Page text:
Saturday, September 29, 2012

How Charismatic Leaders Speak to Touch the Heart

Presentations and seminars become all too familiar in the business world.  Jim Speaker is there with the overhead projector and PowerPoint slides-each with four of five points.  Hours later the seminar is over.  Seminars are informative but can be deadly. Just give me the handout and I’ll read it at home! It takes a dynamic and charismatic presenter to step out from behind the lectern and shake up and motivate their audience.

Facts touch or mind, but it is the power that comes from stories that touch hearts. Everybody loves a story. Stories give us insight life and human nature.  They can make us laugh and they can make us cry.  Storytelling will go beyond the bullet points and will make a memorable impression on the heart that can change a life. 

As a speaker, you can use stories to give your presentation the impact that you desire to:

• Tell inspirational stories to persuade, motivate or entertain.  Use stories to illustrate the point you want to make. Try to find stories that are relevant to the audience.  For example, for software engineers, tell a story about the young engineer who started a company in his garage and how Microsoft changed the world.

• Tell a story from your own experience.  Make a habit of keeping a story journal and record your day’s experiences.  You will have a rich supply of unique experiences to draw from to illustrate your point. 

• Use gestures and acting techniques to bring your story to life.  Don’t just tell your audience about a difficult client; get up and show them.  Actions have a greater impact on the point you are making. 

• Use description and dialogue.  Take your audience into the story by using description and dialogue. Help them visualize and feel that they are part of the experience.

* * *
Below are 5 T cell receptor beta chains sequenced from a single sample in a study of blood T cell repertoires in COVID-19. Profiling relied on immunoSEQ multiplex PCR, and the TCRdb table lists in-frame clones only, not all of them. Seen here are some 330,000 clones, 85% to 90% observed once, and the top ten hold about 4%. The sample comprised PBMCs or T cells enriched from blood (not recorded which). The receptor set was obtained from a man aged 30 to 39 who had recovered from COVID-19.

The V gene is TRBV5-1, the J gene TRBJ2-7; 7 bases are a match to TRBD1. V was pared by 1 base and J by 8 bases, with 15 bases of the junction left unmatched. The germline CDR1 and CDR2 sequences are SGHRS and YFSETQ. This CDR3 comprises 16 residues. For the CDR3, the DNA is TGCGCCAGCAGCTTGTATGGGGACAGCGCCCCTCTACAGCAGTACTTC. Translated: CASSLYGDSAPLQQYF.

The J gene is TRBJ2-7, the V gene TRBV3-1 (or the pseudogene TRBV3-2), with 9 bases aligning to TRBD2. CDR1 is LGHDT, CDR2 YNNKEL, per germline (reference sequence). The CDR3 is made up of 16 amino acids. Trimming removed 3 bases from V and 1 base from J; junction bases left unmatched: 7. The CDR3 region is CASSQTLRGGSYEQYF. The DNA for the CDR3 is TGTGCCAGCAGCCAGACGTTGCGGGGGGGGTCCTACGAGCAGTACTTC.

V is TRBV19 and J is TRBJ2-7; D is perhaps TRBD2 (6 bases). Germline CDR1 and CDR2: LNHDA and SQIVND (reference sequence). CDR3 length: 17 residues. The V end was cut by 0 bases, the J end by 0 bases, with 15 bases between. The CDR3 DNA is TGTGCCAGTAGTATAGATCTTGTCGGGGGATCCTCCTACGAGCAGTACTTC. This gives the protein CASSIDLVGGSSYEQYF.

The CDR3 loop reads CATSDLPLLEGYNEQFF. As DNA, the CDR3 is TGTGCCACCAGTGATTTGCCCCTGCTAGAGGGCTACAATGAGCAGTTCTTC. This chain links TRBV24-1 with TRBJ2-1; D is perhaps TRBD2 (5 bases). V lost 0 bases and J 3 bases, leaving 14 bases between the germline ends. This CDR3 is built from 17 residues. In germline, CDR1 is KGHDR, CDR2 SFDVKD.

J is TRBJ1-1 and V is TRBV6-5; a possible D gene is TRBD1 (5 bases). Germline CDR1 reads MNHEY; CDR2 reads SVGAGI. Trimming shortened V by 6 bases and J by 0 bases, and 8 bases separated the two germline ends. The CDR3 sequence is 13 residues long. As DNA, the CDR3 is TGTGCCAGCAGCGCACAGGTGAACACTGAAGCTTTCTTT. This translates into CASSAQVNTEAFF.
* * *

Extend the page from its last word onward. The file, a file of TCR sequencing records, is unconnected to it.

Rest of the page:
• Practice your story until it’s natural.  Use the pacing and rhythm to communicate your message to your audience.  Listen to a tape recording of yourself.  Check how you have varied the tone of your voice and your speed to create the biggest impact in your story.

Remember it’s not about you; it’s about your audience.  You have a great story and an important message to convey.  By concentrating on your audience, you will become more confident and relaxed. This will result in your audience feeling comfortable and more receptive to your message.

To learn how to be more engaging and persuasive, visit: Charisma

Friday, September 28, 2012

Improvisational Comedy for Speakers Who Want to Electrify Audiences

Public speaking.  For some, the mere thought of getting up in front of a group of people and presenting a speech is more terrifying than heights, snakes, or even death.  Imagine how terrified those people would be if they were asked to get in front of an audience and speak with nothing prepared in advance – no script, no speech, nothing.  Sound crazy? Well that is what Improvisational Comedians do every day. Improvisational (or “Improv”)  Comedy is a form of theater where a group of actors take the stage with nothing prepared in advance and use audience suggestions to create instant comedy. If you have ever seen the popular television show, “Whose Line Is It Anyway?” then you have seen Improv Comedy.